It was the worst accident in U.S. commercial nuclear power plant history, and resulted in the release of small amounts of radioactive gases and radioactive iodine into the environment.
The power plant was owned and operated by General Public Utilities and Metropolitan Edison (Met Ed). The reactor involved in the accident, Unit 2, was a pressurized water reactor manufactured by Babcock & Wilcox.
The accident began at 4 a.m. on Wednesday, March 28, 1979, with failures in the non-nuclear secondary system, followed by a stuck-open pilot-operated relief valve (PORV) in the primary system, which allowed large amounts of nuclear reactor coolant to escape. The mechanical failures were compounded by the initial failure of plant operators to recognize the situation as a loss-of-coolant accident due to inadequate training and human factors, such as human-computer interaction design oversights relating to ambiguous control room indicators in the power plant’s user interface. In particular, a hidden indicator light led to an operator manually overriding the automatic emergency cooling system of the reactor because the operator mistakenly believed that there was too much coolant water present in the reactor and causing the steam pressure release. The scope and complexity of the accident became clear over the course of five days, as employees of Met Ed, Pennsylvania state officials, and members of the U.S. Nuclear Regulatory Commission (NRC) tried to understand the problem, communicate the situation to the press and local community, decide whether the accident required an emergency evacuation, and ultimately end the crisis. The NRC’s authorization of the release of 40,000 gallons of radioactive waste water directly in the Susquehanna River led to a loss of credibility with the press and community.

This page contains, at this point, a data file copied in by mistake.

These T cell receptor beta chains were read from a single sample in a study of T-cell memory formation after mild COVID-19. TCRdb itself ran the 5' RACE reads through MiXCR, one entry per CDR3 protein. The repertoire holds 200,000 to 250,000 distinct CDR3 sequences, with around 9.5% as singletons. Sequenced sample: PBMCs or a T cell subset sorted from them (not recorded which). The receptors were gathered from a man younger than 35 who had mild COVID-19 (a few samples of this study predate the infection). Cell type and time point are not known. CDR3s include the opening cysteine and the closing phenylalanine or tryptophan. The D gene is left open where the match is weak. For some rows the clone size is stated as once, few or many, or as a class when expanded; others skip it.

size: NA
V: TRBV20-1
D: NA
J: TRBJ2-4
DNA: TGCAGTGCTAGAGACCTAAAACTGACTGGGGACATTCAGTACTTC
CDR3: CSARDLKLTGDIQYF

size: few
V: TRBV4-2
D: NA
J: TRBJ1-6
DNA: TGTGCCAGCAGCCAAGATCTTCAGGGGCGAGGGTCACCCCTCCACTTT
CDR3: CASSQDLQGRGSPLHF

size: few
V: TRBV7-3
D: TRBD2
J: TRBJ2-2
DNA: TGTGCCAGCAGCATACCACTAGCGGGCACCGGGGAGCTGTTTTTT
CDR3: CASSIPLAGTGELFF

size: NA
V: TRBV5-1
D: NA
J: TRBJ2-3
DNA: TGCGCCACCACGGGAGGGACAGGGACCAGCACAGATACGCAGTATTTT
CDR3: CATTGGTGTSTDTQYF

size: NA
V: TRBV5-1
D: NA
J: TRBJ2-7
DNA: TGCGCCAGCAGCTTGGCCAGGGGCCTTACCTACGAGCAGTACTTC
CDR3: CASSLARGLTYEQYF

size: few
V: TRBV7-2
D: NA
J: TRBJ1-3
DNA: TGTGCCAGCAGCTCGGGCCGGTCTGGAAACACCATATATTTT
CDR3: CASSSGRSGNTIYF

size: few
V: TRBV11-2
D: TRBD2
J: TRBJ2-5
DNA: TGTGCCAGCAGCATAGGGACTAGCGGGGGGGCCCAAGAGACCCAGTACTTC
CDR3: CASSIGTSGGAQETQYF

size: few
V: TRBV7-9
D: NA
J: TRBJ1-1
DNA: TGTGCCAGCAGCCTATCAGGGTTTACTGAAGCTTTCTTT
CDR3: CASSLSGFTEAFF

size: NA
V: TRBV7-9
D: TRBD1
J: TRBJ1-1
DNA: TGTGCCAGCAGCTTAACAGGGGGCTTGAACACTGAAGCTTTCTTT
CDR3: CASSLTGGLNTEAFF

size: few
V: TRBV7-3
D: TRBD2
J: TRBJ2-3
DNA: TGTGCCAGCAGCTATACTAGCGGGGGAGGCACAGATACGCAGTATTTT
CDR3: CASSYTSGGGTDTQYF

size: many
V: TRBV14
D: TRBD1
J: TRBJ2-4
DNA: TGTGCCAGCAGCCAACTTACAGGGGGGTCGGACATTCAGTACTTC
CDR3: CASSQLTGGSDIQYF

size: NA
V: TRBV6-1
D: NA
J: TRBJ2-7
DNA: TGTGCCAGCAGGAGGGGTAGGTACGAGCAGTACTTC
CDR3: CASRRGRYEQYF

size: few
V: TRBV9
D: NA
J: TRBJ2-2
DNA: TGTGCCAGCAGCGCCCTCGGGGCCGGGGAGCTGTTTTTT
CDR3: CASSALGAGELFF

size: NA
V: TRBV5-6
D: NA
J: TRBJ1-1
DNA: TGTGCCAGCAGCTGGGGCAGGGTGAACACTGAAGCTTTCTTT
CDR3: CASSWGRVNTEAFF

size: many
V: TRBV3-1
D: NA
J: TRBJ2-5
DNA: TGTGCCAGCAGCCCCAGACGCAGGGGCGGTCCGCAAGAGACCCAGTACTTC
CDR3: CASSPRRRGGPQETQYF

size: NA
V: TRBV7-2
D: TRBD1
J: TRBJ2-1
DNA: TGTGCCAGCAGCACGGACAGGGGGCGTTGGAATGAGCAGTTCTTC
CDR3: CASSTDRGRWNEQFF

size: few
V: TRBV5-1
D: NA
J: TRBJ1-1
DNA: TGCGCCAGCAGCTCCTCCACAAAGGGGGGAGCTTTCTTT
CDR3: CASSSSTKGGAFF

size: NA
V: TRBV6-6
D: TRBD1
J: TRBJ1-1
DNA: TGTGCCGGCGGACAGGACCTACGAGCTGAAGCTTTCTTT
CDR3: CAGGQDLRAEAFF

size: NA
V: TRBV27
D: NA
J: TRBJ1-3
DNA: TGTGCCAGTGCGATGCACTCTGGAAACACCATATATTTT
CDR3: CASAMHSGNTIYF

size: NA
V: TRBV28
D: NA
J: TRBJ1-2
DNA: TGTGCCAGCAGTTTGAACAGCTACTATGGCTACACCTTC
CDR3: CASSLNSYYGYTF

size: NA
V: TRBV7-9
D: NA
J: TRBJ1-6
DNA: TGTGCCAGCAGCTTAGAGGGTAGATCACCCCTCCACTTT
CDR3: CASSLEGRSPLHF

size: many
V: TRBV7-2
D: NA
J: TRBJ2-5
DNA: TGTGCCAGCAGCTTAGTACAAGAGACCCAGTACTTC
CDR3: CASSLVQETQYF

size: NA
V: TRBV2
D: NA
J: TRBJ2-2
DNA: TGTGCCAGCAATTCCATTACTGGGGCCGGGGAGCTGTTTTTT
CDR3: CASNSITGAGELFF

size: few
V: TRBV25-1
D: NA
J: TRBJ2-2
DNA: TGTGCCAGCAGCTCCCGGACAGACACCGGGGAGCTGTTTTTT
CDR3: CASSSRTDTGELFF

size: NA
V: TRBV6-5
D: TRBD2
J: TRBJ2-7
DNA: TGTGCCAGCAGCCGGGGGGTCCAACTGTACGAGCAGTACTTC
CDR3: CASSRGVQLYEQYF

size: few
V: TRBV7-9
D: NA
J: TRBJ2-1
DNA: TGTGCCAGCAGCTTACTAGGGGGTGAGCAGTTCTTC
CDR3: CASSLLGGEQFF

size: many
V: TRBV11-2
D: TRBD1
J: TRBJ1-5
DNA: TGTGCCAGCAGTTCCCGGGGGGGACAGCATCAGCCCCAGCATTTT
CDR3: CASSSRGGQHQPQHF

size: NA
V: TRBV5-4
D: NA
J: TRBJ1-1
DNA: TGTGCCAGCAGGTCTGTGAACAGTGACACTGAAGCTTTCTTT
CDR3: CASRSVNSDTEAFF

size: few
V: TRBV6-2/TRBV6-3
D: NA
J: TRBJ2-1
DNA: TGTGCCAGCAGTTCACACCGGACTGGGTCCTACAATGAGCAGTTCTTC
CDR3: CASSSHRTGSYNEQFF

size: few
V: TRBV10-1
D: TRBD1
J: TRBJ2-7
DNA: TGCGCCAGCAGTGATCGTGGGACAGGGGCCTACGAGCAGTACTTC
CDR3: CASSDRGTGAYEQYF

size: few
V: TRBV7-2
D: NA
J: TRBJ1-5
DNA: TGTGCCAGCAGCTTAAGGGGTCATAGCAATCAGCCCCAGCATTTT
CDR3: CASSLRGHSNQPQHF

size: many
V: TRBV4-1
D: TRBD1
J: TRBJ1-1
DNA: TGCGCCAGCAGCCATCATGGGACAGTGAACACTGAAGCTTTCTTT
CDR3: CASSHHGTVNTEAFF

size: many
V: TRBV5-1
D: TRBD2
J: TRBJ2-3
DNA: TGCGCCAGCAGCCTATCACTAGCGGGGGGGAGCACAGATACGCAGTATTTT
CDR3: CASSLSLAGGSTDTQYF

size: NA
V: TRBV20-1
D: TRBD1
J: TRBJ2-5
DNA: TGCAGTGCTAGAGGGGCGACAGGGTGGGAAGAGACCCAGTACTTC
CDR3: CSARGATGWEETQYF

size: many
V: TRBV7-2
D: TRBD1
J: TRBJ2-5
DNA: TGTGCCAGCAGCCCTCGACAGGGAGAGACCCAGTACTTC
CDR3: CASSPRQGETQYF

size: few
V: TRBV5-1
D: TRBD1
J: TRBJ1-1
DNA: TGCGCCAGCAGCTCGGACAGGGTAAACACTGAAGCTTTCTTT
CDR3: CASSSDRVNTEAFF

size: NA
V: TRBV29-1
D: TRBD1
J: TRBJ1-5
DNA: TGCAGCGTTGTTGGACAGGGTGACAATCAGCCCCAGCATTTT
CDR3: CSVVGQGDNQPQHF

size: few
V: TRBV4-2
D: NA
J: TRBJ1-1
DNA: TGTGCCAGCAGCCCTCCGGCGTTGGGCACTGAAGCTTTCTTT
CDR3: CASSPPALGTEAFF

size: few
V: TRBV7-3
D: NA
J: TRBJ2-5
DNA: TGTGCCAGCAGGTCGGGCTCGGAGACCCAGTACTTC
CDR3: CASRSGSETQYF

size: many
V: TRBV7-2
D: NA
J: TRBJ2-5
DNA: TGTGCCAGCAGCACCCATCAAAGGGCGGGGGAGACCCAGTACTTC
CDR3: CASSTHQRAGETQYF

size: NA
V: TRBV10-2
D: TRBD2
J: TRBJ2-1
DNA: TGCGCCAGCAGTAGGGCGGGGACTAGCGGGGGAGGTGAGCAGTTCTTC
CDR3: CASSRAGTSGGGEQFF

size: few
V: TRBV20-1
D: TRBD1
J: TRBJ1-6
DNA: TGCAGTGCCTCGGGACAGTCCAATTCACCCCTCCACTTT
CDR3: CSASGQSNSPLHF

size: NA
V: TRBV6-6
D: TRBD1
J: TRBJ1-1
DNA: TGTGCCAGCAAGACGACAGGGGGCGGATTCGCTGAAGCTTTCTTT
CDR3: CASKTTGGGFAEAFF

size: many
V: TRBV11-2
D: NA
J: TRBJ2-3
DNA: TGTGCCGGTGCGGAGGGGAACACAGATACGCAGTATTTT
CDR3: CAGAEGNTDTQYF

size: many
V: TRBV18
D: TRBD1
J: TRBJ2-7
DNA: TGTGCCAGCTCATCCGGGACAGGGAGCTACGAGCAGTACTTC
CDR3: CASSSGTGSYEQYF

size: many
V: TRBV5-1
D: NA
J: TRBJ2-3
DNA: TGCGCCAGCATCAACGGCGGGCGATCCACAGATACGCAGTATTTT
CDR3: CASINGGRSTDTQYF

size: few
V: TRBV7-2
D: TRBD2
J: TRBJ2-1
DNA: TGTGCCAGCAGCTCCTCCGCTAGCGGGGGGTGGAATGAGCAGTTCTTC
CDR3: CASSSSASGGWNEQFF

In the end the reactor was brought under control, although full details of the accident were not discovered until much later, following extensive investigations by both a presidential commission and the NRC. The Kemeny Commission Report concluded that “there will either be no case of cancer or the number of cases will be so small that it will never be possible to detect them. The same conclusion applies to the other possible health effects”. Several epidemiological studies in the years since the accident have supported the conclusion that radiation released from the accident had no perceptible effect on cancer incidence in residents near the plant, though these findings are contested by one team of researchers. Cleanup started in August 1979 and officially ended in December 1993, with a total cleanup cost of about $1 billion. The incident was rated a five on the seven-point International Nuclear Event Scale: Accident With Wider Consequences.
Communications from officials during the initial phases of the accident were confusing. There was an evacuation of 140,000 pregnant women and pre-school age children from the area. The accident crystallized anti-nuclear safety concerns among activists and the general public, resulted in new regulations for the nuclear industry, and has been cited as a contributor to the decline of new reactor construction that was already underway in the 1970s. Public reaction to the event was probably influenced by The China Syndrome, a movie which had recently been released and which depicts an accident at a nuclear reactor.